Which brings me back to where I started this post. Whether you’re new to social media or are ready to take the next step, “Social Media 101” offers carefully selected articles and videos to help you “harness social media tools and platforms for good.” You’ll get helpful tips for Facebook, Twitter, Google+, Pinterest, Foursquare, mobile, blogging, video, photography, and more.

The Case Foundation’s website also has videos, publications, and other resources on philanthropy, social activism, and corporate responsibility. And if you’re trying to convince your boss, board members, or others about the value of social media for nonprofits, show them this video:

What resources would you recommend for someone getting started in nonprofit social media?

Facebook is the Suburbs, while Twitter is the City

A good analysis that explains why I find both Facebook and Twitter valuable, both personally and professionally.

At 7 Years Old, Twitter is Still Addictive, Immediate, and Flawed (in a Good Way)

Imagephoto by Cobalt123

Twitter launched publicly seven years ago today, as documented in this blog post from July 15, 2006, “Silicon Valley’s All Twttr,” by Om Malik (@om). Read his short post to see why Malik, the founder of GigaOM, called “Twttr” both “addictive” and “annoying.”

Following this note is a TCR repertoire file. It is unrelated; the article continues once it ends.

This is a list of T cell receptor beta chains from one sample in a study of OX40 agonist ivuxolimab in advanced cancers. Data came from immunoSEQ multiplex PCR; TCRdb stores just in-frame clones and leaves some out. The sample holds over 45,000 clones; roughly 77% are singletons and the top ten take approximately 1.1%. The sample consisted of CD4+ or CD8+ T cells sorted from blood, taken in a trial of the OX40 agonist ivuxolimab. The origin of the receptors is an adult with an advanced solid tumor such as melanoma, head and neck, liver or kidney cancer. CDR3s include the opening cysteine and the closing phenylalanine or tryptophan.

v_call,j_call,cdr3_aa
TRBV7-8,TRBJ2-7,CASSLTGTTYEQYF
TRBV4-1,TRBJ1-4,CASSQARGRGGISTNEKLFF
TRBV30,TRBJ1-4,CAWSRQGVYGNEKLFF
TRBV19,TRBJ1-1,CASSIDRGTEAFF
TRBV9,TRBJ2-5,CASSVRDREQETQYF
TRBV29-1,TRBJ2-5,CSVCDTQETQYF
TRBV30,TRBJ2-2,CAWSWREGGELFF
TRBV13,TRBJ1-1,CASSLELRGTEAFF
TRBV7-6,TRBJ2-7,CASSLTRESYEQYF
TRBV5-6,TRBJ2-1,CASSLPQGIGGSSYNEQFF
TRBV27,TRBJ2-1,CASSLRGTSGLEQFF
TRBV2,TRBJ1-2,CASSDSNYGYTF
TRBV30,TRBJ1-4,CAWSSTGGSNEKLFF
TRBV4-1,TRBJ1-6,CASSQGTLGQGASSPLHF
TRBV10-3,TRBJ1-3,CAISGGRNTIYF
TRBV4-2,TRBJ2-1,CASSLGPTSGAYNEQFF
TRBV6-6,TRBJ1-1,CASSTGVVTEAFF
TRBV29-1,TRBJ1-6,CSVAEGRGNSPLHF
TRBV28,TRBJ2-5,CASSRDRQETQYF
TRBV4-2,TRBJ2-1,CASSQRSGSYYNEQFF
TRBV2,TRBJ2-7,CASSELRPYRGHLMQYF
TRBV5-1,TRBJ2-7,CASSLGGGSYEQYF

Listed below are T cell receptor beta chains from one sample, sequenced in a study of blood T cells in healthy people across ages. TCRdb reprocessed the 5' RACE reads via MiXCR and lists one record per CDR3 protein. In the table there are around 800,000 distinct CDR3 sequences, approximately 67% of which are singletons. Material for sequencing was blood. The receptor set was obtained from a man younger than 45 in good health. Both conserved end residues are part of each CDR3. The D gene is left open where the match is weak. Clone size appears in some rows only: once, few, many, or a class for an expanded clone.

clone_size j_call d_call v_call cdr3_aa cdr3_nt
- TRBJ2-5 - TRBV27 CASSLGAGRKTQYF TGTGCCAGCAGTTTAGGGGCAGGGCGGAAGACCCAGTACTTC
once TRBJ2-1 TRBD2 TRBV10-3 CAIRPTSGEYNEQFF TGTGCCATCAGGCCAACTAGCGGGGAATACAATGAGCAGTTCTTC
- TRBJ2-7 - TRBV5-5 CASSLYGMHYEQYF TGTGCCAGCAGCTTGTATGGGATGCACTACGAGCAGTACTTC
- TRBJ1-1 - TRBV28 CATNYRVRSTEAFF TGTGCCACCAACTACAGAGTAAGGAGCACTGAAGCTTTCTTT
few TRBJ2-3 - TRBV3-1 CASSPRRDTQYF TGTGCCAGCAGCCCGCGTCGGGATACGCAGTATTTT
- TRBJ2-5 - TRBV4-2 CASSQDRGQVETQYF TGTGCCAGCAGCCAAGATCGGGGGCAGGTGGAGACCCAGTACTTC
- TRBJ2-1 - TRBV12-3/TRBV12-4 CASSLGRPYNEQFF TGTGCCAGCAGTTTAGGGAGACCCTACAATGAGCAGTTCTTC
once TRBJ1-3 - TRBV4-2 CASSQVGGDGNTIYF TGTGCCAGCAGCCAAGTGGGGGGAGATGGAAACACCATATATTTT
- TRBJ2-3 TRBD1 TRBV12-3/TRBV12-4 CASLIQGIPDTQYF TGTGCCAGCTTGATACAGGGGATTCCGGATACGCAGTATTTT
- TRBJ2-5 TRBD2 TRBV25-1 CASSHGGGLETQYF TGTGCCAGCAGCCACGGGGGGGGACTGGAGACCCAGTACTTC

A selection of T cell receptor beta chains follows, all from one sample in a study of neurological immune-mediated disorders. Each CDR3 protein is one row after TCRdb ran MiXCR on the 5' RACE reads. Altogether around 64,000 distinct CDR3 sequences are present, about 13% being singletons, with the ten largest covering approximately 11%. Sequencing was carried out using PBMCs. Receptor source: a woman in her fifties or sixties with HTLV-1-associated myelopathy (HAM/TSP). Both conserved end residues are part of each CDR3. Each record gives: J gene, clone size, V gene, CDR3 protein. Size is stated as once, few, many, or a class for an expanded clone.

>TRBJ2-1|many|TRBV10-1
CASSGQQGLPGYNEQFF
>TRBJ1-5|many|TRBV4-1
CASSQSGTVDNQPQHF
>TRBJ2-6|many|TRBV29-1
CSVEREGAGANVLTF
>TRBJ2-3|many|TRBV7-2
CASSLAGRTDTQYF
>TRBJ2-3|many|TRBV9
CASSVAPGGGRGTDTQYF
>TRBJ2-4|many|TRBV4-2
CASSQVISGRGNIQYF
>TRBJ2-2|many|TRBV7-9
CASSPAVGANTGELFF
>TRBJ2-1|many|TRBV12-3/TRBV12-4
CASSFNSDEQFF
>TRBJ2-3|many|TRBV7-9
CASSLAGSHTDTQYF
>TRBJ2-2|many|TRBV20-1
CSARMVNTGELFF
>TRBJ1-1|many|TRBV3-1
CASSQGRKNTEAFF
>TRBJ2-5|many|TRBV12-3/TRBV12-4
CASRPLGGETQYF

I felt like I was late to the party when I started my first Twitter account on Feb. 26, 2008. Over the years, I’ve managed three accounts — for myself (@mmiller20910), my work at Children’s National Medical Center (@childrenshealth), and a charity I support, the American Special Hockey Association (@specialhockey). At different times, I’ve found Twitter valuable for educating, learning, fundraising, being entertained, following breaking news, and keeping up with industry trends. I’ve been a passive lurker, a compulsive poster, a stalker (in an innocent way), an eavesdropper, a researcher, and a time-killer. That’s the thing that stands out to me about Twitter. It serves so many purposes for so many people, and you can choose for yourself how and when to use it. As I said in my post on the second birthday of G+, the immediacy of Twitter makes it stand out among social media platforms — there’s no better place for instantaneous news, reaction, and emotion.

Exactly seven years after his 2006 article, Malik posted again today, this time reflecting on his 32,531 posts and his continuing love of Twitter. He writes that Twitter “is more important to me than any news network or a wire service or any newspaper. Human, flawed, chaotic, raw, ugly, beautiful, wrong, right, emotional, argumentative, frustrating and deeply satisfying — that is what Twitter is. Just like the world it is supposed to mirror.” Read his full post, “Seven Years of Tweeting.”

Google+ at 2: They Grow Up So Fast